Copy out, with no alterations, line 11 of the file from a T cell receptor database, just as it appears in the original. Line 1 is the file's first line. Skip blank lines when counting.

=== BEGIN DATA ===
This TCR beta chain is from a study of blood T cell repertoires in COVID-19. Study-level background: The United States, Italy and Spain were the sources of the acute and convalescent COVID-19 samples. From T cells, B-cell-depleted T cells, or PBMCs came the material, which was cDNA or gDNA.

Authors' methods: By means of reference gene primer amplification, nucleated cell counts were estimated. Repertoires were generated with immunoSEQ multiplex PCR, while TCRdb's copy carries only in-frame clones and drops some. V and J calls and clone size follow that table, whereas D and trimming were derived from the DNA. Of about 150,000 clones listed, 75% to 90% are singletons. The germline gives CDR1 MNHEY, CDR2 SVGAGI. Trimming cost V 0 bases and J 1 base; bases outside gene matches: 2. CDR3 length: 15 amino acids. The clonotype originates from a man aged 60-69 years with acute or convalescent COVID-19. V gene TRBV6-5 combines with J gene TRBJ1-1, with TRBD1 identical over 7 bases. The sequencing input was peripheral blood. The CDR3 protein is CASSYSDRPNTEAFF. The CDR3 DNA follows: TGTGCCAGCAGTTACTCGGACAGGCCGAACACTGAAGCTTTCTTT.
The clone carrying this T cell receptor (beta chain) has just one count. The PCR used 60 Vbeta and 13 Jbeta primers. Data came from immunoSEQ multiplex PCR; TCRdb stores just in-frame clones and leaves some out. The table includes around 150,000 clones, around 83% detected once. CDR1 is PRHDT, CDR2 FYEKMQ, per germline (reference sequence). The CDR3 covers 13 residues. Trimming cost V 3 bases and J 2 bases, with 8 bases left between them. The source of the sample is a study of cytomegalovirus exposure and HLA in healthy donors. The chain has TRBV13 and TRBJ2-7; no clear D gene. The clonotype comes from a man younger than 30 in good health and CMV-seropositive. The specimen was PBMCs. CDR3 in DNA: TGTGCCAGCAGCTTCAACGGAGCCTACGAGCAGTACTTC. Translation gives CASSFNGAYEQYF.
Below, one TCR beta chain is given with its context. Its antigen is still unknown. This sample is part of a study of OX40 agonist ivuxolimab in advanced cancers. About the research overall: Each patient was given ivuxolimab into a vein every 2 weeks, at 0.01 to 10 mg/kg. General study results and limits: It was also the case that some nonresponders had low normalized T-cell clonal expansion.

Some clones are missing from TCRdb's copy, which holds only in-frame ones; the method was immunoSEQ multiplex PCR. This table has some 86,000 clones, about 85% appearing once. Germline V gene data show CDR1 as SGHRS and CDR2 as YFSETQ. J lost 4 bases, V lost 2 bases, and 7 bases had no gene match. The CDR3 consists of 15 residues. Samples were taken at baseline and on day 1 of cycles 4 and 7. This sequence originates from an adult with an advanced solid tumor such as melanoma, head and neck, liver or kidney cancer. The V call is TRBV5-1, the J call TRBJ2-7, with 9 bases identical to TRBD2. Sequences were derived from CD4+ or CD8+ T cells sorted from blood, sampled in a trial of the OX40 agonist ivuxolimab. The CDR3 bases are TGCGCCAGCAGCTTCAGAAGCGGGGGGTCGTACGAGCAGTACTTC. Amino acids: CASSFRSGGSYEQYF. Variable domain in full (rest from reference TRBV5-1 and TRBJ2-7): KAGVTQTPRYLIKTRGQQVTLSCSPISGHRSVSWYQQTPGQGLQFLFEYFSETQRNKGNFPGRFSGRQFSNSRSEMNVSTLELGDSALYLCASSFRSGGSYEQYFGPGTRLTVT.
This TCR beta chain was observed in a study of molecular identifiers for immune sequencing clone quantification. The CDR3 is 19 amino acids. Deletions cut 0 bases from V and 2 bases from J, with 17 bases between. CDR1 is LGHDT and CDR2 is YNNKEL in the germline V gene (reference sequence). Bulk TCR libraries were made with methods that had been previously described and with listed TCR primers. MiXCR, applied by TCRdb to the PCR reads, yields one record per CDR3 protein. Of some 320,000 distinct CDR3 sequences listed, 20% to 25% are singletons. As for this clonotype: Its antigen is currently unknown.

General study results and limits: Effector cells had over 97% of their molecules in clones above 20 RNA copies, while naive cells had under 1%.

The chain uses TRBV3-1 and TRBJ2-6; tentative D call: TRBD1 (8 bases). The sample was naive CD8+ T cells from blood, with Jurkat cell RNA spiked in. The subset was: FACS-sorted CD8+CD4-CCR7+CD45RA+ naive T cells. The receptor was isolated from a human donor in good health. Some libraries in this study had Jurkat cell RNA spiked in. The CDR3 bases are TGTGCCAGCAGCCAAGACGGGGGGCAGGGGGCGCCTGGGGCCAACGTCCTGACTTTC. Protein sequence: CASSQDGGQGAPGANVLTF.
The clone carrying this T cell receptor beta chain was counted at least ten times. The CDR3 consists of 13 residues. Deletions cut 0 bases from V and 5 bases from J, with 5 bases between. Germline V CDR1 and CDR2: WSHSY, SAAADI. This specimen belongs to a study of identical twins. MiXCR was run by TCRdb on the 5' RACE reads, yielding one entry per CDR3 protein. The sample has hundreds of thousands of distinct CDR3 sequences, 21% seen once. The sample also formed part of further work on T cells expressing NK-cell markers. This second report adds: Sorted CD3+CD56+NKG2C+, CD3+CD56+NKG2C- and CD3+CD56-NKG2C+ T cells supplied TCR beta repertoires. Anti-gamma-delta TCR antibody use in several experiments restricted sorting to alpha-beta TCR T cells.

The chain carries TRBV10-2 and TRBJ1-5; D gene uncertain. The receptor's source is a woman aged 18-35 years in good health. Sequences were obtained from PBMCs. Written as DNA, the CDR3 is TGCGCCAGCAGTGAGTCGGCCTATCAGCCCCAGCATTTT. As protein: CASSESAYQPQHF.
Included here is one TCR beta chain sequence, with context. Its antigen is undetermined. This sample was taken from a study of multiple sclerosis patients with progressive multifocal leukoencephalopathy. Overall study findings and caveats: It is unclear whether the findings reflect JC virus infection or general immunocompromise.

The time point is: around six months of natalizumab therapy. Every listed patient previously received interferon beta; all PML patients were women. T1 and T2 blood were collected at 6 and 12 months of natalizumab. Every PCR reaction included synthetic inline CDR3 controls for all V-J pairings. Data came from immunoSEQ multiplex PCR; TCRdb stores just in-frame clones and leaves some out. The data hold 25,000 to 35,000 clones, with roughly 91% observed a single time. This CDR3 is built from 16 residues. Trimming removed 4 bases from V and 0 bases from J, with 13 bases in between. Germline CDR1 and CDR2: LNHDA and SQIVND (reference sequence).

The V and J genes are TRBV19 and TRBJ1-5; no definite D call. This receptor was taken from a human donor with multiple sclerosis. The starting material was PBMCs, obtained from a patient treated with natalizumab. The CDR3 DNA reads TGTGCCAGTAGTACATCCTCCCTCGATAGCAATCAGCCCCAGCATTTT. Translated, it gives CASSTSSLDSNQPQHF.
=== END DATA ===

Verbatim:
Included here is one TCR beta chain sequence, with context. Its antigen is undetermined. This sample was taken from a study of multiple sclerosis patients with progressive multifocal leukoencephalopathy. Overall study findings and caveats: It is unclear whether the findings reflect JC virus infection or general immunocompromise.